I support the call for a debate on the Department of Transport. When the former Senator Máirín Quill was in the House she commented frequently on the reports and surveys which came before the House and wondered what value they were.

Yesterday afternoon I was contacted by a young lady from England who was doing a survey for the Department of Transport here. I asked why an Irish company was not doing the survey and she said that because there was so much business it had to be farmed out to England. The young lady asked me questions such as: Did I agree slightly, disagree slightly, agree strongly, disagree strongly that I got promptness of reply, competence of handling of complaints, focused organisation? Am I treated as an important person? Am I happy with the quality of service received? Did I have trouble contacting staff by e-mail? It went on and on.

The Senator need not go into detail.

We are looking for black holes in the health service where money is being wasted, but what sort of waste of money is this exercise? I said I thought the whole exercise was pointless. She asked how many people I employ: two half people. I asked where she got my name and she replied from the Department of Transport. What is the Department of Transport doing carrying out surveys like this? What is the cost of this survey? When we have the debate on the Department of Transport, could we kindly ask why it is carrying out fruitless exercises such as this one? I have not contacted the Department of Transport for years but I have contacted the National Roads Authority. What are we doing in carrying out such surveys? I wish the former Senator Máirín Quill was back here so that she could comment on it.

We could arrange that.

I support the suggestion from Senator Ryan. When orders are placed before the House it would be helpful if they were available for consultation outside with perhaps a short summary note on what they are about. The Joint Committee on Finance and the Public Service discussed the Civil Service code of conduct but it would be fair to inform the House about these matters in case anybody wishes to raise a point.

In regard to what Senator Ryan said, it is not necessarily the duty of Government to bring all problems in their raw state immediately to the Oireachtas. The job of Government is to bring solutions to the Oireachtas for discussion.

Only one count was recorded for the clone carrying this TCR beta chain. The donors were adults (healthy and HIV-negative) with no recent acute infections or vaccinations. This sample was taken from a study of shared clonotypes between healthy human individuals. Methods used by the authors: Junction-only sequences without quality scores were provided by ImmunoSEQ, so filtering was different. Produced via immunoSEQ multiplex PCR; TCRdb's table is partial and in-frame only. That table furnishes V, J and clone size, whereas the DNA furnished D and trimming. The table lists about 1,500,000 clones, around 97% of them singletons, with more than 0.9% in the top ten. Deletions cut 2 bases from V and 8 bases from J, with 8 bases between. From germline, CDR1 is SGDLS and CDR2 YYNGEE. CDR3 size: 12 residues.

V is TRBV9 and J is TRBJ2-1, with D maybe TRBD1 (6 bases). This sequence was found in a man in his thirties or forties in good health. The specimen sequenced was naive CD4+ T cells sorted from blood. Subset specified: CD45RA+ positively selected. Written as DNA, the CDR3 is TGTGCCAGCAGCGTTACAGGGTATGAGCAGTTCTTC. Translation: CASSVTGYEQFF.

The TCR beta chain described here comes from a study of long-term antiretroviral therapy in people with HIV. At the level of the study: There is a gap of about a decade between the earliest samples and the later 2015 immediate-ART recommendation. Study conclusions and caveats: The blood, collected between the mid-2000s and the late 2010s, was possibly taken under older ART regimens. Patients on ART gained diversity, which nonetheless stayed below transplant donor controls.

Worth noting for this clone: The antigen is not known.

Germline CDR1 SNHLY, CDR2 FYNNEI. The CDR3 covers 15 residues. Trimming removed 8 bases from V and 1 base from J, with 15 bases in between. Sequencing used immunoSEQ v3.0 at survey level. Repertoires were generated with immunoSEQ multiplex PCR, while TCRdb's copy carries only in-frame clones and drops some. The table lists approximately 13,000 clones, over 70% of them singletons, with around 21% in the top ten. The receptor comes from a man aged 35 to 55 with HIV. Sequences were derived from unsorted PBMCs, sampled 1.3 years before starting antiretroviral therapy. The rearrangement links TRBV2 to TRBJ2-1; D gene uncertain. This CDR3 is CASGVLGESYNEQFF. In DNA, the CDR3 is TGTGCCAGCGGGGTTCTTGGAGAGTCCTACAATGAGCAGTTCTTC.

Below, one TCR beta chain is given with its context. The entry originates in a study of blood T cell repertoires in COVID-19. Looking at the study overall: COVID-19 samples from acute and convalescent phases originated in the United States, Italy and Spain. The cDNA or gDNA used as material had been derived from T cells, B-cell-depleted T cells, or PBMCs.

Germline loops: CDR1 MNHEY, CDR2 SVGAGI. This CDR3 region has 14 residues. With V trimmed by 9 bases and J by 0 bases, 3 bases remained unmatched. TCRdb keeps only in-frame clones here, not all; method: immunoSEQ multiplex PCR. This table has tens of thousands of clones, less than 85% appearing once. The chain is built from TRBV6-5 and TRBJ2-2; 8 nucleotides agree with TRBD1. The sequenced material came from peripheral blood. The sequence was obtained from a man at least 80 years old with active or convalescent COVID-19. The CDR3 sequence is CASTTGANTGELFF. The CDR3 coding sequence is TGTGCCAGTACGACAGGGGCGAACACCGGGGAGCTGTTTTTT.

I also support the calls of Senators Ulick Burke and Norris for a discussion on transport in the autumn. It is far too early to jump to conclusions and write off the penalty points system.

The issue of Connex was raised. There is a big difference between running a new transport system and a vast, dilapidated, suburban one in south-east England. One must look critically at the assumption made that a private system is always more efficient than a public one. I have no ideological presupposition in regard to either.

On the issue of Connolly Station, as a passenger, I would not appreciate being dumped 150 yards from the station entrance, particularly with luggage. It is necessary that the tramway should run to the door.

We are not having a debate now.

In the light of recent announcements regarding job losses and the alarming rate at which we learn of companies and organisations going to the wall, I ask the Leader to bring the Tánaiste into the House to explain the situation. In recent days 50 jobs were lost in Macroom, County Cork when a well established bakery unfortunately ceased operations. We want the Tánaiste to tell us the reason the jobs announced for Macroom prior to the general election to replace the 300 plus lost in the General Semi-Conductor plant, and the 113 jobs promised for Dunmanway, have not materialised. If the jobs came to the country, where did they go? How does the Tánaiste intend to deal with the current disgraceful situation where we are haemorrhaging jobs at an alarming rate?

Will the Leader arrange for the Minister for Enterprise, Trade and Employment, Deputy Harney, to come to the Seanad before the end of the session? The strength of the euro and the weakening dollar and sterling are creating a crisis for indigenous industry. We saw the effect it had on Navan Carpets. I predict the situation will worsen for indigenous companies exporting to the United Kingdom.